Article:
You all recently underwent a name change and rebranding effort! What inspired these changes and what do you hope it will accomplish?


Our long-standing mission remains the same – to make Texas the best state to live in, where Texans of all backgrounds have a fair opportunity to thrive. Our new name, Every Texan, better reflects who we are and our social justice vision for Texas. The new name Every Texan focuses on our state's greatest resource – our people.

This year marks our 35th anniversary. The rebranding is part of our strategic plan, and we feel the new name will attract more Texans to the effort to expand opportunity and equity for every Texan. We are excited for the possibilities the new brand opens.


The Affordable Care Act is ten years old this year. Why is the ACA integral to continue keeping Texans healthy?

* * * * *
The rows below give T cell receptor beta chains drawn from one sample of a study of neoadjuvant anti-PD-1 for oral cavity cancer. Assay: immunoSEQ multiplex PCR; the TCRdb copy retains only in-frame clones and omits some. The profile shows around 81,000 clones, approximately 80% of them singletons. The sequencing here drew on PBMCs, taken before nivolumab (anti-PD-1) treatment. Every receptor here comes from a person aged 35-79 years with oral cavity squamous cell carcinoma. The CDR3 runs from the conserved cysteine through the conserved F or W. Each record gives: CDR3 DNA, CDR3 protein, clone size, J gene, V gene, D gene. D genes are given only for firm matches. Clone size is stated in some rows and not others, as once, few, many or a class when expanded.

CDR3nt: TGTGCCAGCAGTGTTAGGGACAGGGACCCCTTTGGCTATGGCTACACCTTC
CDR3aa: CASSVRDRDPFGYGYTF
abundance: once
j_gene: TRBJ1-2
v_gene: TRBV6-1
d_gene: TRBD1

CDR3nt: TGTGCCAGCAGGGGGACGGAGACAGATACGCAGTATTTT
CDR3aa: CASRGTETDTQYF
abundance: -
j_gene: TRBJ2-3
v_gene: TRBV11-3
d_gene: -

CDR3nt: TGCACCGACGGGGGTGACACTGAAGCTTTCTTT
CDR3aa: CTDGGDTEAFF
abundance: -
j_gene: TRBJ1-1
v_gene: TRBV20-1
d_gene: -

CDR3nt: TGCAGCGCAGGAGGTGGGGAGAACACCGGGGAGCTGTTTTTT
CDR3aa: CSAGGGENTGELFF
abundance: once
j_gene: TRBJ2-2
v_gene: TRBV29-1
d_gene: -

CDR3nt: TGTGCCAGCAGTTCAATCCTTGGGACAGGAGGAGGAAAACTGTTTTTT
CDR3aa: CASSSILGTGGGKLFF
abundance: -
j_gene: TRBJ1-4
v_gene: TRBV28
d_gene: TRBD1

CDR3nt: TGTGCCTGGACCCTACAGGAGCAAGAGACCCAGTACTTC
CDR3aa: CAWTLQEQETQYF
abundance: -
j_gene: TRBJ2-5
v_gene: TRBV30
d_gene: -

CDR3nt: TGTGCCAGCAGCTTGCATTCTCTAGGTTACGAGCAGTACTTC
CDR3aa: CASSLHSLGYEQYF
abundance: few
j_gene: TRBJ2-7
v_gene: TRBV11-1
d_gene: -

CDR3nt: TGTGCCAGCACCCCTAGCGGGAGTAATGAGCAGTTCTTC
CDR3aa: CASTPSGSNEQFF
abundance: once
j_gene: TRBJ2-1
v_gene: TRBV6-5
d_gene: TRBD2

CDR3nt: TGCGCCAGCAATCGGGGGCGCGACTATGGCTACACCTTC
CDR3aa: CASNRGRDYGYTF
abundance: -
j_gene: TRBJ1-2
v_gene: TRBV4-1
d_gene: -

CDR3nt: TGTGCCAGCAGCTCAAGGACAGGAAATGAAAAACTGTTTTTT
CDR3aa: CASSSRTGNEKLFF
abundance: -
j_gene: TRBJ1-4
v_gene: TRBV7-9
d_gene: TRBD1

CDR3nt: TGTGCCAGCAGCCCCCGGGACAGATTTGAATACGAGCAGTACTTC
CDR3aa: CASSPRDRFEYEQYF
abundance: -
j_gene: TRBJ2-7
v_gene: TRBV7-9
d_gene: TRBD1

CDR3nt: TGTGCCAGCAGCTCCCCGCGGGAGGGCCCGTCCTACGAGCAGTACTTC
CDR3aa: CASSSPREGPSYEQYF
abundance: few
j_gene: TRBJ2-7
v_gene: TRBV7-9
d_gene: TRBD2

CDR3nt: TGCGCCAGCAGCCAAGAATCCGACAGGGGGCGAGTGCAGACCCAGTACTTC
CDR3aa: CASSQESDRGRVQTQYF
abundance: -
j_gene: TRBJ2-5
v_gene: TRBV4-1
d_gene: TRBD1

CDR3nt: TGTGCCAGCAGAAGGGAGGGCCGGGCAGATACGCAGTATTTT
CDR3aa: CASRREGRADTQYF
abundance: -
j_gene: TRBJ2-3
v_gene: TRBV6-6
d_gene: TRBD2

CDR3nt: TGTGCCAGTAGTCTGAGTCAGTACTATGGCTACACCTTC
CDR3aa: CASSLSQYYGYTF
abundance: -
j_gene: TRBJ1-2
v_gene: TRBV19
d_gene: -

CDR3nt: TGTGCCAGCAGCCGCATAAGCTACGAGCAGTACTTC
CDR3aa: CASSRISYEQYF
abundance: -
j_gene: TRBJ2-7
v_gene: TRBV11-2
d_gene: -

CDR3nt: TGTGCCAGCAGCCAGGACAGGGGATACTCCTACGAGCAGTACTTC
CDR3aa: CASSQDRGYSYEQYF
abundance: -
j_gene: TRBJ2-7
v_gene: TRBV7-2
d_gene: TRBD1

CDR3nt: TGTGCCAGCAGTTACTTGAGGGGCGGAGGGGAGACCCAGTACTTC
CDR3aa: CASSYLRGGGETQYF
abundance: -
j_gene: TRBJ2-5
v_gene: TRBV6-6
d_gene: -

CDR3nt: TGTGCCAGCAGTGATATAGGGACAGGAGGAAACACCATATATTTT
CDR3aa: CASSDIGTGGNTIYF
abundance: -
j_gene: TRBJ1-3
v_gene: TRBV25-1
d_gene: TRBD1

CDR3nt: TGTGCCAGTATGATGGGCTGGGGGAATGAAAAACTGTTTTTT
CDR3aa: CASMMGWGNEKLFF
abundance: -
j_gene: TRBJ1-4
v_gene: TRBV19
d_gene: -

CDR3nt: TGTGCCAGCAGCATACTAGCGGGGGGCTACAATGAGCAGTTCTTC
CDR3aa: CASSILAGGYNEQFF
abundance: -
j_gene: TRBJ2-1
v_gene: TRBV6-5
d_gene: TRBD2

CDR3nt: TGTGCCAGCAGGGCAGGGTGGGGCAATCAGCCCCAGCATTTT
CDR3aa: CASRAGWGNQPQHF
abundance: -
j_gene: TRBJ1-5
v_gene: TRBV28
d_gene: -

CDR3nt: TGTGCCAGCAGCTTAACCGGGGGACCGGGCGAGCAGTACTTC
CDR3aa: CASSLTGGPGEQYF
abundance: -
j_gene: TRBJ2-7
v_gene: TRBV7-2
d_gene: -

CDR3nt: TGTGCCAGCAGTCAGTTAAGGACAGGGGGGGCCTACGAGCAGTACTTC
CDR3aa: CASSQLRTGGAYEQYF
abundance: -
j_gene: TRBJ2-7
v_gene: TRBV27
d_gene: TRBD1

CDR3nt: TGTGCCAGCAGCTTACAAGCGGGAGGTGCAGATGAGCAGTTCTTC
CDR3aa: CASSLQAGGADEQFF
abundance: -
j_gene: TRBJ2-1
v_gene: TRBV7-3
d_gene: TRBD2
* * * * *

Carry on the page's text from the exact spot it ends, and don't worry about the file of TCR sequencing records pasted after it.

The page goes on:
The Affordable Care Act (ACA) has made health coverage and health care more accessible to Texans. It has resulted in a historic drop in the uninsured rate nationally and in Texas, despite consistent refusal by state leaders to fully implement the law. The ACA has also led to historic reductions in racial and ethnic disparities in both health coverage and health care access. Having health coverage matters. It improves financial security and access to health care. People who are uninsured are more likely to delay or skip needed care due to cost and more likely to struggle to pay their medical bills. More than 1.1 million Texans signed up for coverage in the ACA’s Health Insurance Marketplace at the beginning of 2020, which provides financial help to people with modest incomes to make coverage affordable. Enrollment is likely far higher now due to staggering COVID-related job losses. The Marketplace makes affordable coverage available to many people who’ve lost their jobs and job-based health insurance.